WASHINGTON -- Reaching out to the world's Muslims, President Bush hosted a Ramadan break-the-fast dinner Monday at the White House.
''I appreciate your support'' for the war against terrorism, the president said in brief remarks in the State Dining Room before representatives of 53 Muslim nations.
''Tonight that campaign continues in Afghanistan so that the people of Afghanistan will soon know peace,'' said Bush. ''The terrorists have no home in any faith. Evil has no holy days.''
At the same time, Bush defended his decision to try in military tribunals foreigners charged with acts of terror, a move even supporters acknowledge would mean fewer rights for the accused.
''We're fighting a war against the most evil kinds of people, and I need to have that extraordinary option at my fingertips,'' Bush said. Among other things, Bush said it was ''in the interests of the safety of potential jurors.''
The administration's move to embrace Muslims is a counterpoint to claims made by suspected terrorist mastermind Osama bin Laden, who accuses the United States of waging a war against Islam.
Several senior officials in the administration attended the event, including Secretary of State Colin Powell, Attorney General John Ashcroft and national security adviser Condoleezza Rice.
Also in attendance were ambassadors and diplomats from throughout the Muslim world, including Rostom Al-Zoubi, the Syrian ambassador, and Hasan Abdel Rahman, chief representative of the Palestine Liberation Organization. Libya, Iran and Iraq did not send representatives.
Bush said the United States was proud to be playing a leading role in a humanitarian effort to feed the Afghan people at the same time American warplanes bomb the Taliban. ''My administration is committed to help reconstruct that country and to support a stable government that represents all the people of Afghanistan,'' he said.
Bush bowed his head but did not close his eyes during a prayer offered by Imam Abdullah Muhammad Khouj, who asked Allah to ''make us true believers.''
Though Bush declined to halt bombing during Ramadan, which began last week, he is emphasizing his administration's humanitarian efforts in the region. Those efforts were the public focus of a Cabinet meeting Monday.
''This good nation is doing everything we can to move enormous amounts of food into the areas where people are likely to starve,'' Bush said after the session.
On the lawn of the White House, the administration showcased piles of flour, wheat, cornmeal, blankets and coats like those the United States is sending Afghanistan.
''The White House is setting a table, not only for ourselves domestically, but for other nations, for the people of Afghanistan, for the starving and the hungry of Afghanistan,'' White House spokesman Ari Fleischer said.
Bombing in Afghanistan has slowed in recent days, largely because of a scarcity of targets. Asked whether the White House ''iftar'' -- the evening meal that breaks the fast -- was meant to stem criticism of the continued attacks, Fleischer said: ''I think most American Muslims want to defend this country, too. It's their country as well.''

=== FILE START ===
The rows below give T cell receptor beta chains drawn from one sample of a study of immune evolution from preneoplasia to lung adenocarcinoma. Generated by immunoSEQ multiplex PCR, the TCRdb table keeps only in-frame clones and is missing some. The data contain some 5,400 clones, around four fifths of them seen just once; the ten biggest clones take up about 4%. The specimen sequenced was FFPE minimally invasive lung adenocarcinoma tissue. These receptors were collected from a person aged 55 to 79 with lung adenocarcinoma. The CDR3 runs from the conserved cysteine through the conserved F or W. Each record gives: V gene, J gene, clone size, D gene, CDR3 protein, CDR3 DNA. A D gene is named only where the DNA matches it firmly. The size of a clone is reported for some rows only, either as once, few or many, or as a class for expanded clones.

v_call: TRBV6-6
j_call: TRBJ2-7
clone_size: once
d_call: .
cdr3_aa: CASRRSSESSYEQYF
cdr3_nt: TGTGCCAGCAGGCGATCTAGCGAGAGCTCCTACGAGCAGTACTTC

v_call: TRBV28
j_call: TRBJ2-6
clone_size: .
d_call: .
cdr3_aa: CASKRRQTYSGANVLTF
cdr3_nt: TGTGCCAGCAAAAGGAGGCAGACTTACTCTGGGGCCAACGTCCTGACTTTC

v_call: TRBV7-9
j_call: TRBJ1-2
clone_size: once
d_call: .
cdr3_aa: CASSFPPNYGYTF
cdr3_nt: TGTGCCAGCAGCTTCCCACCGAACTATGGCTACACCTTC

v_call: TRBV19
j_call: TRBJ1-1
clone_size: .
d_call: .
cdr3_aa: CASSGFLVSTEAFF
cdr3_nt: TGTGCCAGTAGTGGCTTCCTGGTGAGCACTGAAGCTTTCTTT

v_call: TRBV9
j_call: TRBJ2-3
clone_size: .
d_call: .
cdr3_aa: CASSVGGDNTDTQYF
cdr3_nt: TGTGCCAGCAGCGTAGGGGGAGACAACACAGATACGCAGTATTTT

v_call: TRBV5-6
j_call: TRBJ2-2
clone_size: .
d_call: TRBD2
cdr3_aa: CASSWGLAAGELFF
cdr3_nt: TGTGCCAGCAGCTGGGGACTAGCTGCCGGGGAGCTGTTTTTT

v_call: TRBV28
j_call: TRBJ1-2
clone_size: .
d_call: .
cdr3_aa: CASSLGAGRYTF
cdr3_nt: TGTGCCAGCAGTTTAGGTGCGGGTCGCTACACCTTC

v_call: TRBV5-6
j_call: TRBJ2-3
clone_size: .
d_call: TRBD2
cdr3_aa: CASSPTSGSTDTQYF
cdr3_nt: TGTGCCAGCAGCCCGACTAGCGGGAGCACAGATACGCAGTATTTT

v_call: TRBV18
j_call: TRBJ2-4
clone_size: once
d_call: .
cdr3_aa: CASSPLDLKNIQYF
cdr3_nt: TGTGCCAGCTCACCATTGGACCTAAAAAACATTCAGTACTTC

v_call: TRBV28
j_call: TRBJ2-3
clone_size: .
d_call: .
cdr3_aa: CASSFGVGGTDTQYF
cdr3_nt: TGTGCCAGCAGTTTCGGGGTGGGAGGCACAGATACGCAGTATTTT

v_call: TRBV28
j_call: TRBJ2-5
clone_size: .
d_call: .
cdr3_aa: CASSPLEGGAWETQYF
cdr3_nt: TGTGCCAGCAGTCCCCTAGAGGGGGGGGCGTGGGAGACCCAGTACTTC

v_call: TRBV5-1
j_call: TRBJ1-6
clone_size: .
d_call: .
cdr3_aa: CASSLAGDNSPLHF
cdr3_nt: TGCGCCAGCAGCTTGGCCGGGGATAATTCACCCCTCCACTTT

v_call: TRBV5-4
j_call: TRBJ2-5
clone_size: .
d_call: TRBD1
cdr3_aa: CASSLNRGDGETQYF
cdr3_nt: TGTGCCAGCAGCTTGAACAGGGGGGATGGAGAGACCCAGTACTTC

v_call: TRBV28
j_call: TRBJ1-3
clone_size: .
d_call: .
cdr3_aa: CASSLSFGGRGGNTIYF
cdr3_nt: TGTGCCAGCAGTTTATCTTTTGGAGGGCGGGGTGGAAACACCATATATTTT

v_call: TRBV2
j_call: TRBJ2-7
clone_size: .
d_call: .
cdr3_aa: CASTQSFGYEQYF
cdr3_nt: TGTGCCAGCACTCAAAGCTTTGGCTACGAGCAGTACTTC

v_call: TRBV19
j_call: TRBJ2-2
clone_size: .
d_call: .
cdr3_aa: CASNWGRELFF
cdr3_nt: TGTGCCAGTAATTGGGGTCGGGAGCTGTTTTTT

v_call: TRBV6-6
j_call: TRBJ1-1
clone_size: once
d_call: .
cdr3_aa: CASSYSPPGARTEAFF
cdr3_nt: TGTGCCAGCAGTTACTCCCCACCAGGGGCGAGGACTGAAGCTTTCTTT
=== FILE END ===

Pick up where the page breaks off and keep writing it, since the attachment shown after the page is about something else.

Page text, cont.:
During Ramadan, believers abstain from all food, drink, smoking and other pleasures during daylight. Special dishes are served after prayers in the evening.
For much of Bush's first year in office, relations were poor between him and Muslims, who were offended when they could not secure a meeting with him. Tensions rose in June when Vice President Dick Cheney canceled an appearance with them.
Later that month, a group of Muslim leaders walked out of a White House meeting, angered when a Secret Service officer ordered one of them out of the building. The Secret Service and a White House official later apologized.
Since he began a military, financial and political campaign against terrorists, Bush has gone out of his way to make clear that the effort is not directed at Islam.
and to seek the support of Muslims at home and abroad.
But he rejected suggestions that Monday's event was purely symbolic.
''No, it's real,'' he said after issuing the annual Thanksgiving pardon for a turkey named Liberty. ''We are a nation of many faiths.''
Bush is apparently the first president to host iftar.
In 1998 and 1999, Secretary of State Madeleine Albright addressed State Department meals marking iftar.
In 1999, President Clinton addressed Muslims with a videotaped message in honor of Eid al-Fitr, a three-day feast celebrating the end of Ramadan. First lady Hillary Rodham Clinton led White House celebrations of that holiday several years in a row. Last year, President Clinton met with Muslim leaders to mark Ramadan.
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